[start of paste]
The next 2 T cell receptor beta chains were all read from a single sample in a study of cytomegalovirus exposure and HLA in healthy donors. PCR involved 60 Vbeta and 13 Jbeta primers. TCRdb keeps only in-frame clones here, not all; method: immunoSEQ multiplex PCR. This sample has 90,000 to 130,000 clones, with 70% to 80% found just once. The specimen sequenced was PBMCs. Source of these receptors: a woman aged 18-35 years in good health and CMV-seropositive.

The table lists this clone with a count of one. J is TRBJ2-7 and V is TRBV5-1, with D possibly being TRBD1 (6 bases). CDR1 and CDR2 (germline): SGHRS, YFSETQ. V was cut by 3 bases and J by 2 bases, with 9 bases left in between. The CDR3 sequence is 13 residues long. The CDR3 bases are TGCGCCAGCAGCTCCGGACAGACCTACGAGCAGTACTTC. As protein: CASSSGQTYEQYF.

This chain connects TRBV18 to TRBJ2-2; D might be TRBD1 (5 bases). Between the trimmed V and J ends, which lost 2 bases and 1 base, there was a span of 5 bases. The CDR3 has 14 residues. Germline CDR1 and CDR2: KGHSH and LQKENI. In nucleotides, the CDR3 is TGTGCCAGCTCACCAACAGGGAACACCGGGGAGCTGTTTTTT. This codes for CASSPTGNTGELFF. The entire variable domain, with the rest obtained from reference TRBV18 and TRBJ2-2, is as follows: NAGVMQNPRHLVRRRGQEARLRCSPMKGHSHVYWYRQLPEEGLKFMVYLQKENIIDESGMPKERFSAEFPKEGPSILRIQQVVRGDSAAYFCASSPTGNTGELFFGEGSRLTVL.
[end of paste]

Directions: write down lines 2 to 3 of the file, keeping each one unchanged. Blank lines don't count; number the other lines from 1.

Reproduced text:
The table lists this clone with a count of one. J is TRBJ2-7 and V is TRBV5-1, with D possibly being TRBD1 (6 bases). CDR1 and CDR2 (germline): SGHRS, YFSETQ. V was cut by 3 bases and J by 2 bases, with 9 bases left in between. The CDR3 sequence is 13 residues long. The CDR3 bases are TGCGCCAGCAGCTCCGGACAGACCTACGAGCAGTACTTC. As protein: CASSSGQTYEQYF.

This chain connects TRBV18 to TRBJ2-2; D might be TRBD1 (5 bases). Between the trimmed V and J ends, which lost 2 bases and 1 base, there was a span of 5 bases. The CDR3 has 14 residues. Germline CDR1 and CDR2: KGHSH and LQKENI. In nucleotides, the CDR3 is TGTGCCAGCTCACCAACAGGGAACACCGGGGAGCTGTTTTTT. This codes for CASSPTGNTGELFF. The entire variable domain, with the rest obtained from reference TRBV18 and TRBJ2-2, is as follows: NAGVMQNPRHLVRRRGQEARLRCSPMKGHSHVYWYRQLPEEGLKFMVYLQKENIIDESGMPKERFSAEFPKEGPSILRIQQVVRGDSAAYFCASSPTGNTGELFFGEGSRLTVL.